Showing posts from January, 2021

Cicely Tyson passes just days before Canadian doc drops

Abbey Lincoln (above) Canadian movie about six iconic Black female stars coming to Canadian TV Feb By Stephen Weir Yes when you look south you realize it is a tough time to be anything but white in the Land Of The Free these days. But, as veteran American actress Pam Grier says “ our culture is revered and it inspires people all around the world."   Pam Grier (left) in Hit Man How It Feels to Be Free  is a new documentary movie that airs on CBC’s GEM TV on February first. The full-length movie celebrates  six iconic Black female singers and actresses (including Grier)   and documents their fight for diversity and inclusion. Toronto’s  Yap Films  worked with singer  Alicia Keys  to produce this revealing look at the American dream machine.     How It Feels to Be Free ,  tells how six trailblazing performers,  Lena Horne, Abbey Lincoln, Diahann Carroll, Nina Simone, Cicely Tyson,  and  Pam Grier , changed American culture through their films, fashion, music, and their politics.   Di

Art Bites

  Art Bites: Cultural News That Arrived On My Virtual Desk This Week  By Stephen Weir Cian Knights Joins the AGO On Wednesday morning Toronto’s Art Gallery of Ontario announced that  Cian Knights  has joined the gallery as their first Manager  of Diversity and Inclusion. She leaves the  Toronto based Centre for Young Black Professionals to take on this new role at the AGO. In announcing her appointment the Gallery said that following  “the Black Lives Matter protests sparked by George Floyd's death the AGO took heed to the urgent call to accelerate our efforts and take a more critical eye towards (diversity). How do we, as a leading Canadian museum, pledge to accurately reflect the diversity of our community through our internal culture, exhibitions, collections and programming?”  “I am looking forward to taking on this new role to lead and partner in efforts of equitable transformation at the AGO,” Knights said. “This is going to be a journey of introspection and accountability in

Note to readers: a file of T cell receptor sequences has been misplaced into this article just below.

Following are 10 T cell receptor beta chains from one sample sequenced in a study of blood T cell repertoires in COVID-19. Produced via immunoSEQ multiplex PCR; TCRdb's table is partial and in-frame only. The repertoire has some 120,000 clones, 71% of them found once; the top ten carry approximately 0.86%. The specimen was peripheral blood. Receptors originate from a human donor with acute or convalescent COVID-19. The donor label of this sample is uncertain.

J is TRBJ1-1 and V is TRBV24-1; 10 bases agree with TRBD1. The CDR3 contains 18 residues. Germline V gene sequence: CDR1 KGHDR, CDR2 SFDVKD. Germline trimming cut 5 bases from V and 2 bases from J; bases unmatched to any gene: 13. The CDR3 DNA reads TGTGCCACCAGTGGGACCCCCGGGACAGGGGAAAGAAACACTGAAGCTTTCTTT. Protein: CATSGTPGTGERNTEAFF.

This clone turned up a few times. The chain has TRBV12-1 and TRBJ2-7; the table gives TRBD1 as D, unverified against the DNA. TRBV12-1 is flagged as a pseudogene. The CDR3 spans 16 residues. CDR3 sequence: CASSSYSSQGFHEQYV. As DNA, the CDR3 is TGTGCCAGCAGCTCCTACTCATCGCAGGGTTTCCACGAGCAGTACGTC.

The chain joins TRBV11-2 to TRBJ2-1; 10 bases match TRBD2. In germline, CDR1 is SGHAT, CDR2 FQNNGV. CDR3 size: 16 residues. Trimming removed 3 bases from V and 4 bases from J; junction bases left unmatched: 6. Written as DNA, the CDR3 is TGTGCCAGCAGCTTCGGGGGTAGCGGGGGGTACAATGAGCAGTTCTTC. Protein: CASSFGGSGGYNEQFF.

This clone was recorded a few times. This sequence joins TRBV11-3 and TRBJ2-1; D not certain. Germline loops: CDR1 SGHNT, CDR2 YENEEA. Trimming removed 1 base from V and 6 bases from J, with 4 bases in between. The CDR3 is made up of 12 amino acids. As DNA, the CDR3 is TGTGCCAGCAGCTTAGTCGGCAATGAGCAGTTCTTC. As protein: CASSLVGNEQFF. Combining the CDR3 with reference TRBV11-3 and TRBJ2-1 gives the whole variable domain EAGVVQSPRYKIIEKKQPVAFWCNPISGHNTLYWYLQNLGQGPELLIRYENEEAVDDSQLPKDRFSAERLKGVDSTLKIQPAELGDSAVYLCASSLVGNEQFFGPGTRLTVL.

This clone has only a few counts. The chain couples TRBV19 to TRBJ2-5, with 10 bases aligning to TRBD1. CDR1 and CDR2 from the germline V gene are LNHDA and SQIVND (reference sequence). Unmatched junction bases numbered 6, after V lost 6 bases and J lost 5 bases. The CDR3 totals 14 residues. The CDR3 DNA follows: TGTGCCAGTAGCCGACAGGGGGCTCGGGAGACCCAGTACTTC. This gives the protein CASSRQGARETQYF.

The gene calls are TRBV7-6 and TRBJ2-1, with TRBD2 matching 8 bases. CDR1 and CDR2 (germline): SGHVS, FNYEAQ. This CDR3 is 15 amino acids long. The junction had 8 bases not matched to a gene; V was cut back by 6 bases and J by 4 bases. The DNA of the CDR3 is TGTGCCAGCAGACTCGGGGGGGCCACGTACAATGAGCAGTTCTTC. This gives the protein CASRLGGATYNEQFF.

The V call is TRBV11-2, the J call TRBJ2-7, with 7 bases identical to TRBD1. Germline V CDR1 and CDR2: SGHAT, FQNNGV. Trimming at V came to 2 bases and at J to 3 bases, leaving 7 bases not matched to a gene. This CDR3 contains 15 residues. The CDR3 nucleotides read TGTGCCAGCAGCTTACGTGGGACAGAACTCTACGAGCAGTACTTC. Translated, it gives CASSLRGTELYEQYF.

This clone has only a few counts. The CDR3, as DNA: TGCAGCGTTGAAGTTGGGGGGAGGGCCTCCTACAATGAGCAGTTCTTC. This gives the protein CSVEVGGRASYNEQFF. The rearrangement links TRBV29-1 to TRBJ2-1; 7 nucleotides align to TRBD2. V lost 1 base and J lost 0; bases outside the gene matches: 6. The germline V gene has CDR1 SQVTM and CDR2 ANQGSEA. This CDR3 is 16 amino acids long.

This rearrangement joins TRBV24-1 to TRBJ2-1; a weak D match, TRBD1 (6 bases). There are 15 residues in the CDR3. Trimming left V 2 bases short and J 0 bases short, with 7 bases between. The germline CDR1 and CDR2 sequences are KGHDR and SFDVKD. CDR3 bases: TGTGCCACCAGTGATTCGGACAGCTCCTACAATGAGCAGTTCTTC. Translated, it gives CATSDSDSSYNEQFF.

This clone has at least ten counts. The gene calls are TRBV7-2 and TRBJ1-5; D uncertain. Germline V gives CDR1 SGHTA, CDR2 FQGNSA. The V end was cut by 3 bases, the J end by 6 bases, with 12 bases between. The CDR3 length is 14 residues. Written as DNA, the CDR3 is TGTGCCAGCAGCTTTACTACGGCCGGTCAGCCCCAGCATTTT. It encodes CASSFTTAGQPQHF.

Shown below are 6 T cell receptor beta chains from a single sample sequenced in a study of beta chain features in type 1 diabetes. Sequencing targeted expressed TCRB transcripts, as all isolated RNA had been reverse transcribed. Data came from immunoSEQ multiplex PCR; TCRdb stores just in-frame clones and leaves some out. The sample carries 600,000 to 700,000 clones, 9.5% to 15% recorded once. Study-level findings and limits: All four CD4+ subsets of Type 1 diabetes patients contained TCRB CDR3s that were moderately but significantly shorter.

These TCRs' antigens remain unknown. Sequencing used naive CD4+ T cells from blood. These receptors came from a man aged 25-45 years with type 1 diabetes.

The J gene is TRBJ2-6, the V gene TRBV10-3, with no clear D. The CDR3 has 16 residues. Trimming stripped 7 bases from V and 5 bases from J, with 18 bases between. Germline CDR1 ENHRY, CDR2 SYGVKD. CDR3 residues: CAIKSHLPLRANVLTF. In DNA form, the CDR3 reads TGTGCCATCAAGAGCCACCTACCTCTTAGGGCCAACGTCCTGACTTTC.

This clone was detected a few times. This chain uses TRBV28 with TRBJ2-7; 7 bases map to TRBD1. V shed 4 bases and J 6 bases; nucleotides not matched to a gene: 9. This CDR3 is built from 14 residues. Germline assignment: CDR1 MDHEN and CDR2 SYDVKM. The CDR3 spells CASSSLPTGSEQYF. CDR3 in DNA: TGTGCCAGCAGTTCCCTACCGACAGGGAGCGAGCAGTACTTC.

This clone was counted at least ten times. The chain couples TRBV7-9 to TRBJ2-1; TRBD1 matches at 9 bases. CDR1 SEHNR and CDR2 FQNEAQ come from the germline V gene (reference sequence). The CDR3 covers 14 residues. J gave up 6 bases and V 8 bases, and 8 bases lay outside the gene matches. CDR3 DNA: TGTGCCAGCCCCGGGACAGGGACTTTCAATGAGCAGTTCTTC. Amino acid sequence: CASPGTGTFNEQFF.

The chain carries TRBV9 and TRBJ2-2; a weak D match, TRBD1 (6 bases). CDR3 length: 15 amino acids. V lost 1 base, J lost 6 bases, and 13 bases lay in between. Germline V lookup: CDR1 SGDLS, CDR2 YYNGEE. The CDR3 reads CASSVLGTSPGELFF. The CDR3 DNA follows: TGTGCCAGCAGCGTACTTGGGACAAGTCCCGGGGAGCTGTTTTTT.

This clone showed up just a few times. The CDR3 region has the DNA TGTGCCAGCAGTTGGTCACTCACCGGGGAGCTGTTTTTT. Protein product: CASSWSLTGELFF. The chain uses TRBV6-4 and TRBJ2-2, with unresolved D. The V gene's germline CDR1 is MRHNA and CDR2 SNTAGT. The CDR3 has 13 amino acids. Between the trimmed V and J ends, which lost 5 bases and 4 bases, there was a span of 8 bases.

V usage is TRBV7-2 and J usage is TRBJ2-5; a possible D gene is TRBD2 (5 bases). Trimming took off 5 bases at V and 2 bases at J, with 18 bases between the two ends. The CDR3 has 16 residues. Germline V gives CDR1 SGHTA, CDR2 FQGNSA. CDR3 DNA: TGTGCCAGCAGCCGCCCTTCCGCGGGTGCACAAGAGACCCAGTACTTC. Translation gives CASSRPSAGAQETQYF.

Looking at the latest Order of Ontario winners

24 Outa 25 Isn’t Bad! (if you ignore that Mike Harris is # 25) By Stephen Weir In any other year, the release of the names of people receiving the Order of Ontario is greeted with loud cheers and applause. This year, the January 1st announcement brought out the Boo Birds and Nay Sayers because of one name on the list – former Ontario premier Mike Harris. “Go to Hell, Mike Harris and take the now devalued (Order of Ontario) award from your friends with you!” screamed the lead editorial in a recent edition of the Caribbean Camera newspaper. A group representing seven Ontario First Nations feels the same. They told the CBC that giving Harris the Order of Ontario is an “insult”, a “slap in the face “and a “step back in reconciliation.” Why the backlash? It all depends who you listen to. For the Caribbean community it is all about the cutbacks to social support that the Harris Government made when he was at the helm (1995–2002). Meanwhile Indigenous chiefs are critical of 75-year-old Mike

Pandemic News: Sticking It To The Man

 Rev Jesse Jackson Senior says he just #Gotit! Rev. Jesse L. Jackson, Dr. Kiran Chekka CoChair of Covid Task Force By Stephen Weir : Chicago based civil rights leader Jesse L Jackson invited reporters and photographers from around the world (including this office) to come to Chicago to witness his getting a needle in his arm.  Normally watching a person receive an injection is neither fun or newsworthy, however, this past weekend’s presser was a joyful kick-off an awareness campaign to get people of colour, be they in the US or Canada, to be vaccinated.  "We need to ensure eradicating this horrible virus from our lives and move on to our new normal," said Rev. Jackson. "COVID-19 is surging across our country and the world. People of colour are the most affected by this pandemic, not just health-wise, but economically."  Jackson was administered a dose of Pfizer's COVID-19 vaccine and showed no ill-effects during the presser. Right after this picture was taken, h